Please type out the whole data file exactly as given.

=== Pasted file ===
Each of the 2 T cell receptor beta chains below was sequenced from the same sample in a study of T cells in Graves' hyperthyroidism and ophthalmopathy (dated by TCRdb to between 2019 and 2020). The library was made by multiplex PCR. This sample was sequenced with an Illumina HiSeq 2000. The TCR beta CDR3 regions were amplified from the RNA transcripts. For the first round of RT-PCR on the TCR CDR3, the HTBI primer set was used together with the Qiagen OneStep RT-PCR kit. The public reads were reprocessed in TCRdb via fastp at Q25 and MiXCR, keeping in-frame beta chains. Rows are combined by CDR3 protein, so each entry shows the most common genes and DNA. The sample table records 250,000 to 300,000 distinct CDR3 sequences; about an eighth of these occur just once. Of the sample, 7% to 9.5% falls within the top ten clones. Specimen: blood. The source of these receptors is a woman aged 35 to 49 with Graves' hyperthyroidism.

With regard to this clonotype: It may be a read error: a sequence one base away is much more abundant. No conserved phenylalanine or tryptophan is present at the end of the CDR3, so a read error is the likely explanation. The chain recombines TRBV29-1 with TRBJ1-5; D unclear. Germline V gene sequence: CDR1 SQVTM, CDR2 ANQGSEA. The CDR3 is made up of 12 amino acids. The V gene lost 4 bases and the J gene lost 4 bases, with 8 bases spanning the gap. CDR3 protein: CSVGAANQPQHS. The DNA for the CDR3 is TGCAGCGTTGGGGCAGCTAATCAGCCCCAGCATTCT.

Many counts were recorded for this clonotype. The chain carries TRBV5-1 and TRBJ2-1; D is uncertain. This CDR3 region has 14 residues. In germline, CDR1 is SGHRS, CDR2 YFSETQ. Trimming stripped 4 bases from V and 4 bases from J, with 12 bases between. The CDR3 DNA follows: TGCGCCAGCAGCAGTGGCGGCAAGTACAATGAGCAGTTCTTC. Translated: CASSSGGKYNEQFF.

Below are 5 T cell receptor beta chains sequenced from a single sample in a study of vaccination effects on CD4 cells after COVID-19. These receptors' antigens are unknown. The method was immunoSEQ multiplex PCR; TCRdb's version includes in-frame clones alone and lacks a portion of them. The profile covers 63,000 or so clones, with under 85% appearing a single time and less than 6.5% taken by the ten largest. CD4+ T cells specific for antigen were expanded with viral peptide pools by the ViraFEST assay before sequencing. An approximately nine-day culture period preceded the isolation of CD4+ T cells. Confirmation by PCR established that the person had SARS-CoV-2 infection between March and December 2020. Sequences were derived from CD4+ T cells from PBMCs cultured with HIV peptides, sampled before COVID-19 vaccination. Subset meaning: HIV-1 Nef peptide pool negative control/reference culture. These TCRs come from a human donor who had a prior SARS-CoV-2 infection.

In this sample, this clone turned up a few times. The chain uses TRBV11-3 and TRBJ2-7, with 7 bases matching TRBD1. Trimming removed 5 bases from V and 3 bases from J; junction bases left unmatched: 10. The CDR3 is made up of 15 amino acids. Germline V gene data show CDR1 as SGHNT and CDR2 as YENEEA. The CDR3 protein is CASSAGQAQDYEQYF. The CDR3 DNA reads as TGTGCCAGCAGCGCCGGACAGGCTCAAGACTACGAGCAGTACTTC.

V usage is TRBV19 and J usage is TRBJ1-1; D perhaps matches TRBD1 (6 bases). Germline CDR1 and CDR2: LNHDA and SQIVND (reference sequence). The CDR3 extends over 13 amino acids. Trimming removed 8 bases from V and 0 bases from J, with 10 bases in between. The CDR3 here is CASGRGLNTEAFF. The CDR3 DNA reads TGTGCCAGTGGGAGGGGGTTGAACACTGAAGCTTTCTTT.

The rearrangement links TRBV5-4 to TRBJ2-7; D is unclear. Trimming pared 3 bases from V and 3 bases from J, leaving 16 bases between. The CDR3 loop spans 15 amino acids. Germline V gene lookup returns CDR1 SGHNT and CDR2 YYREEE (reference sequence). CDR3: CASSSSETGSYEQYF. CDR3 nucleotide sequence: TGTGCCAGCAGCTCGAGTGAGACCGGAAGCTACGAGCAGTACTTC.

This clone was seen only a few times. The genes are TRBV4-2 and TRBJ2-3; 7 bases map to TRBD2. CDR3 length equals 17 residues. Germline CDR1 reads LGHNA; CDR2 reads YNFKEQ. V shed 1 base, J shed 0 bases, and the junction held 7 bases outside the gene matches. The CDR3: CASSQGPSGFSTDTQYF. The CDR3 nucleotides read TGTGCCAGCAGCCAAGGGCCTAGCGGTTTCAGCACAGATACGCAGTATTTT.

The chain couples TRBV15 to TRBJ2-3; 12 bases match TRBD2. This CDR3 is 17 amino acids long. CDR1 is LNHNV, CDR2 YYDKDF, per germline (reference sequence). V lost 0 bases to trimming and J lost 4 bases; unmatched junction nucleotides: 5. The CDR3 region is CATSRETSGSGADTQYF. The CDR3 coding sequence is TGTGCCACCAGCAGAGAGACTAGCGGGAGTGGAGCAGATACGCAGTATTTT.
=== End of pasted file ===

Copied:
Each of the 2 T cell receptor beta chains below was sequenced from the same sample in a study of T cells in Graves' hyperthyroidism and ophthalmopathy (dated by TCRdb to between 2019 and 2020). The library was made by multiplex PCR. This sample was sequenced with an Illumina HiSeq 2000. The TCR beta CDR3 regions were amplified from the RNA transcripts. For the first round of RT-PCR on the TCR CDR3, the HTBI primer set was used together with the Qiagen OneStep RT-PCR kit. The public reads were reprocessed in TCRdb via fastp at Q25 and MiXCR, keeping in-frame beta chains. Rows are combined by CDR3 protein, so each entry shows the most common genes and DNA. The sample table records 250,000 to 300,000 distinct CDR3 sequences; about an eighth of these occur just once. Of the sample, 7% to 9.5% falls within the top ten clones. Specimen: blood. The source of these receptors is a woman aged 35 to 49 with Graves' hyperthyroidism.

With regard to this clonotype: It may be a read error: a sequence one base away is much more abundant. No conserved phenylalanine or tryptophan is present at the end of the CDR3, so a read error is the likely explanation. The chain recombines TRBV29-1 with TRBJ1-5; D unclear. Germline V gene sequence: CDR1 SQVTM, CDR2 ANQGSEA. The CDR3 is made up of 12 amino acids. The V gene lost 4 bases and the J gene lost 4 bases, with 8 bases spanning the gap. CDR3 protein: CSVGAANQPQHS. The DNA for the CDR3 is TGCAGCGTTGGGGCAGCTAATCAGCCCCAGCATTCT.

Many counts were recorded for this clonotype. The chain carries TRBV5-1 and TRBJ2-1; D is uncertain. This CDR3 region has 14 residues. In germline, CDR1 is SGHRS, CDR2 YFSETQ. Trimming stripped 4 bases from V and 4 bases from J, with 12 bases between. The CDR3 DNA follows: TGCGCCAGCAGCAGTGGCGGCAAGTACAATGAGCAGTTCTTC. Translated: CASSSGGKYNEQFF.

Below are 5 T cell receptor beta chains sequenced from a single sample in a study of vaccination effects on CD4 cells after COVID-19. These receptors' antigens are unknown. The method was immunoSEQ multiplex PCR; TCRdb's version includes in-frame clones alone and lacks a portion of them. The profile covers 63,000 or so clones, with under 85% appearing a single time and less than 6.5% taken by the ten largest. CD4+ T cells specific for antigen were expanded with viral peptide pools by the ViraFEST assay before sequencing. An approximately nine-day culture period preceded the isolation of CD4+ T cells. Confirmation by PCR established that the person had SARS-CoV-2 infection between March and December 2020. Sequences were derived from CD4+ T cells from PBMCs cultured with HIV peptides, sampled before COVID-19 vaccination. Subset meaning: HIV-1 Nef peptide pool negative control/reference culture. These TCRs come from a human donor who had a prior SARS-CoV-2 infection.

In this sample, this clone turned up a few times. The chain uses TRBV11-3 and TRBJ2-7, with 7 bases matching TRBD1. Trimming removed 5 bases from V and 3 bases from J; junction bases left unmatched: 10. The CDR3 is made up of 15 amino acids. Germline V gene data show CDR1 as SGHNT and CDR2 as YENEEA. The CDR3 protein is CASSAGQAQDYEQYF. The CDR3 DNA reads as TGTGCCAGCAGCGCCGGACAGGCTCAAGACTACGAGCAGTACTTC.

V usage is TRBV19 and J usage is TRBJ1-1; D perhaps matches TRBD1 (6 bases). Germline CDR1 and CDR2: LNHDA and SQIVND (reference sequence). The CDR3 extends over 13 amino acids. Trimming removed 8 bases from V and 0 bases from J, with 10 bases in between. The CDR3 here is CASGRGLNTEAFF. The CDR3 DNA reads TGTGCCAGTGGGAGGGGGTTGAACACTGAAGCTTTCTTT.

The rearrangement links TRBV5-4 to TRBJ2-7; D is unclear. Trimming pared 3 bases from V and 3 bases from J, leaving 16 bases between. The CDR3 loop spans 15 amino acids. Germline V gene lookup returns CDR1 SGHNT and CDR2 YYREEE (reference sequence). CDR3: CASSSSETGSYEQYF. CDR3 nucleotide sequence: TGTGCCAGCAGCTCGAGTGAGACCGGAAGCTACGAGCAGTACTTC.

This clone was seen only a few times. The genes are TRBV4-2 and TRBJ2-3; 7 bases map to TRBD2. CDR3 length equals 17 residues. Germline CDR1 reads LGHNA; CDR2 reads YNFKEQ. V shed 1 base, J shed 0 bases, and the junction held 7 bases outside the gene matches. The CDR3: CASSQGPSGFSTDTQYF. The CDR3 nucleotides read TGTGCCAGCAGCCAAGGGCCTAGCGGTTTCAGCACAGATACGCAGTATTTT.

The chain couples TRBV15 to TRBJ2-3; 12 bases match TRBD2. This CDR3 is 17 amino acids long. CDR1 is LNHNV, CDR2 YYDKDF, per germline (reference sequence). V lost 0 bases to trimming and J lost 4 bases; unmatched junction nucleotides: 5. The CDR3 region is CATSRETSGSGADTQYF. The CDR3 coding sequence is TGTGCCACCAGCAGAGAGACTAGCGGGAGTGGAGCAGATACGCAGTATTTT.